My son was born in Pennsylvania. We moved to California when he was six weeks old, so he has no memories of his first home, and only a dim understanding of what snow is as we have yet to take our kids to the mountains during the winter. He’s five and has just started school. He’s loving it so far, but, as he gets older and understands more, I wonder how he’ll react when he learns he could have had snow days.
I’m a California girl, born and raised. I never knew snow days existed. I grew up watching TV shows that took place back East and always saw high schools that were seemingly contained to a single building. I was a little confused when I started high school and saw separate buildings. Since it doesn’t snow here, there was no reason to have enclosed schools. I didn’t experience a snow day until I was in graduate school in Pennsylvania. Hence why my son was born in that state.
Over this past summer, as our son was about to start Kindergarten, my husband and I wondered if our son would be mad at us for denying him snow days. Having been raised in California, I never had a day off due to weather. It’s not really normal around here to do so. After all,we have hot days and once in a while it might be pouring rain. I expected I would be taking my kids to school every day without fail, unless they were sick.
And then our microcosm burst into flames.
Growing up, I liked to say we didn’t have the four seasons. We had rain and fire seasons, with the latter seemingly lasting most of the year. Winters made me nervous. The rain made me nervous. Everyone will say California needs the rain. We’re in a never-ending drought, so the more rain, the better.
No. The more rain, the higher the fire risk.
See, the more rain there is, the more green stuff there is. It gets hot here starting as early as March. The hotter it is, the sooner the heat starts to evaporate all that water, the drier all that green stuff becomes. One spark and whoosh. It’s all in flames. Add the dreaded Santa Ana winds that come every fall and winter, and it can make for some deadly and devastating fires. So, no, rain isn’t always a good thing. Especially to me. I’m scared silly of fires. I get nervous just turning on a gas stove and lighting birthday candles.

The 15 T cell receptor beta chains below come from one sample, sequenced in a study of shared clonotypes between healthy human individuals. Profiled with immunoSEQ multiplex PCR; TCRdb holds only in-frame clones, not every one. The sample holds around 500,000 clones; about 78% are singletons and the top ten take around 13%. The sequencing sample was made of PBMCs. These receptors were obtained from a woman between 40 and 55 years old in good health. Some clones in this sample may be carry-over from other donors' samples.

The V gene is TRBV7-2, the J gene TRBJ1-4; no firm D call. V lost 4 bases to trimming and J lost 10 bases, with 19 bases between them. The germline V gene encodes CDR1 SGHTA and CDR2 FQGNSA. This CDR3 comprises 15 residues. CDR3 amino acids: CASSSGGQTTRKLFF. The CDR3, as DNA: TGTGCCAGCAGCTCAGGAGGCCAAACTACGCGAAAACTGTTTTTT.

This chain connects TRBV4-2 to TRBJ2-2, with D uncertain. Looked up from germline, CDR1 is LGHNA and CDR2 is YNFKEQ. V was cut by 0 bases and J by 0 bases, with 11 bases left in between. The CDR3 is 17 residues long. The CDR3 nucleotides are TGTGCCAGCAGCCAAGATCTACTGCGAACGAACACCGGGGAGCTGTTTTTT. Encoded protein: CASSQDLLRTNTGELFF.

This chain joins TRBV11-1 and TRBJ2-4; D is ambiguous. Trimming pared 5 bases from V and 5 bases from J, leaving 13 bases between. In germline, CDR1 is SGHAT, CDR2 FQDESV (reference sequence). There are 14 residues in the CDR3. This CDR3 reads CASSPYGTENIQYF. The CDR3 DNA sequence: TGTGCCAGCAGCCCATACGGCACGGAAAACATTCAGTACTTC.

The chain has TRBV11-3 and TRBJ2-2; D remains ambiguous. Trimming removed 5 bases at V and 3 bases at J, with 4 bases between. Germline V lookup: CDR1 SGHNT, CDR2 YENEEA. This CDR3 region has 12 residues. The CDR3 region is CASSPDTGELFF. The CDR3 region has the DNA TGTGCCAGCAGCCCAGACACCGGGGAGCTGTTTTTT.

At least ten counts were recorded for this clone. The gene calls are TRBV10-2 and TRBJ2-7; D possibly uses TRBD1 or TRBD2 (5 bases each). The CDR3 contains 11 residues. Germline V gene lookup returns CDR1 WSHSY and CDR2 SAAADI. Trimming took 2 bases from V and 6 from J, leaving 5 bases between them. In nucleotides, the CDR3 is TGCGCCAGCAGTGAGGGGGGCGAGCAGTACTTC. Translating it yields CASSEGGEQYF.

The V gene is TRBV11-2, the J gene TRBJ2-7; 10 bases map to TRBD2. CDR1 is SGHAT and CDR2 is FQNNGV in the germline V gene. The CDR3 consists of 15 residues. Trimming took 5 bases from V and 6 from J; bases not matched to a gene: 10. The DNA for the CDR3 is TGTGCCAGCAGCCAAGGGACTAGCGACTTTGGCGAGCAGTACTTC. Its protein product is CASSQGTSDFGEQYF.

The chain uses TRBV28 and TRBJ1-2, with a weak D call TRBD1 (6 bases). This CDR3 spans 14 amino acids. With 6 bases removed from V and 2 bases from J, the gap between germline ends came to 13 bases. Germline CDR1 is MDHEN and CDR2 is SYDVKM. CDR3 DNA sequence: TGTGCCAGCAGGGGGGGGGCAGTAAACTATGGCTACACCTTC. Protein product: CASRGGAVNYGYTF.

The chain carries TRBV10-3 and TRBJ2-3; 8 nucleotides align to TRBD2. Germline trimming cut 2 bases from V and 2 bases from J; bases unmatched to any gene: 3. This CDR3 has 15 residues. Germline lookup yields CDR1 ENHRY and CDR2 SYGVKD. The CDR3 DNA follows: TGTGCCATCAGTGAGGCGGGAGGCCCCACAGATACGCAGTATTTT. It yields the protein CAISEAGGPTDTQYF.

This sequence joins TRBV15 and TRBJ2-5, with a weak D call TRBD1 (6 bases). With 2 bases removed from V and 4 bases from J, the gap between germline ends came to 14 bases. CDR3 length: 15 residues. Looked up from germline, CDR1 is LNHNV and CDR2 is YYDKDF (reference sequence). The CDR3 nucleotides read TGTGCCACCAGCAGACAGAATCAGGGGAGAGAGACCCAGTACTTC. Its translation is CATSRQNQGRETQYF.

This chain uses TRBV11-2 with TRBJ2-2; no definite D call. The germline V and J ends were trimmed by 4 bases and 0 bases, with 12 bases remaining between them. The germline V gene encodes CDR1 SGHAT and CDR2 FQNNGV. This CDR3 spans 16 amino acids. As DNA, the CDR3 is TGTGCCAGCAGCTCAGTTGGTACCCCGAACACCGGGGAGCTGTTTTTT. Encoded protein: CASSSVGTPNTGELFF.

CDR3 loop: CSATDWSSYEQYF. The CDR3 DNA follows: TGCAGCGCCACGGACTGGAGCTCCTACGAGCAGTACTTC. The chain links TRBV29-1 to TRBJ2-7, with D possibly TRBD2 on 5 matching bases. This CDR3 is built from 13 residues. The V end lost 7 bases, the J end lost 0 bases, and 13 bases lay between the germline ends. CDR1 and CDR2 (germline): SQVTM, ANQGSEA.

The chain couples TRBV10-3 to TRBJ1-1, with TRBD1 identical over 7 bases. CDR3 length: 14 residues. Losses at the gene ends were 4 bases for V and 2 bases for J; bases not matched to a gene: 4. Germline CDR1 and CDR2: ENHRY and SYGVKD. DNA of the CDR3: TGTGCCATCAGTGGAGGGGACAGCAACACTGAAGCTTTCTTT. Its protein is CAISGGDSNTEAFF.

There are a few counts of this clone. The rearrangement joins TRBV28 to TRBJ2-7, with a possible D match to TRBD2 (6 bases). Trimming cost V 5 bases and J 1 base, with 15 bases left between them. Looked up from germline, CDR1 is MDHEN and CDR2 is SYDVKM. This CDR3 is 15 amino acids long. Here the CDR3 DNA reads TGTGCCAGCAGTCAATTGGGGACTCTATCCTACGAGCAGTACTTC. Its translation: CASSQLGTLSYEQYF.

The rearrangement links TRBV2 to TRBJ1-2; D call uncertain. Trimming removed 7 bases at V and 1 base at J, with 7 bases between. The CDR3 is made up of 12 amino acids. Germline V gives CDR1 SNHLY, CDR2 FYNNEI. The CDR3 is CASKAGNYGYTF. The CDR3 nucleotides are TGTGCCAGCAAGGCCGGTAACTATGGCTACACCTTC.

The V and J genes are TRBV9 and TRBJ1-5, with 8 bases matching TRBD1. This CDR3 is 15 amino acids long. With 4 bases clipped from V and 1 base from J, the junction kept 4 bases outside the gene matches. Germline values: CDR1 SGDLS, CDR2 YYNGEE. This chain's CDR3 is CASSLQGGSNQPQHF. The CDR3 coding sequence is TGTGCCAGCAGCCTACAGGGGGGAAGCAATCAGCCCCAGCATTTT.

I grew up in the middle of the suburbs. There wasn’t a whole lot of vegetation. My home was never in danger of going up in flames. I instead watched smoke and ash fall and the skies turn brown and orange. At school, I hurried from one class to the next. But now I sometimes feel like I live on the edge of Hell. Last year, we moved to L.A., but not anywhere near downtown. No, we live not too far away from where there’s a lot of vegetation. I hope you know where I’m going with this.
Last winter, we got a lot of rain. We got lucky it didn’t start to get hot until June. We were able to admire the greenery for awhile, and then it quickly turned brown. Now the Santa Anas are moving through more often. It’s hot and dry with very low humidity and high temperatures and winds that have been reaching 50 mph or more. Perfect conditions for fires.
I don’t want to pass my terror of fires on to my kids. I’ve tried to stay logical and calm when they’ve been breaking out. Our big one so far has been the Saddle Ridge fire just north of where we live. The end of last week saw excellent conditions for fires. On Thursday, four broke out in our general area alone. We were blanketed in brown and orange. We saw a distant brown haze quickly overcome us, probably within 2 hours after it had started despite being miles away.
The school district was sharply criticized for keeping the majority of the schools open the day after the Saddle Ridge fire broke out. It was smoky and hazy and, clearly, the kids should not have had to go to school. My son’s school was open, but they went onto a minimum day schedule and parents were given the option of picking up their kids early.
This time, with the Saddle Ridge still burning, another large fire burning a little northeast of it, and a third uncomfortably close but still some miles away, the district closed all schools in the area. Nothing quite like receiving a call at 5:50 am, the third such call in 12 hours, telling us the schools were closed.
So, my son won’t ever get snow days unless he decides to attend a college in a place that receives snow. But it looks like fire days aren’t out of the question. Come back on Friday to see how I (sort of) managed to keep my two kids busy for part of the morning.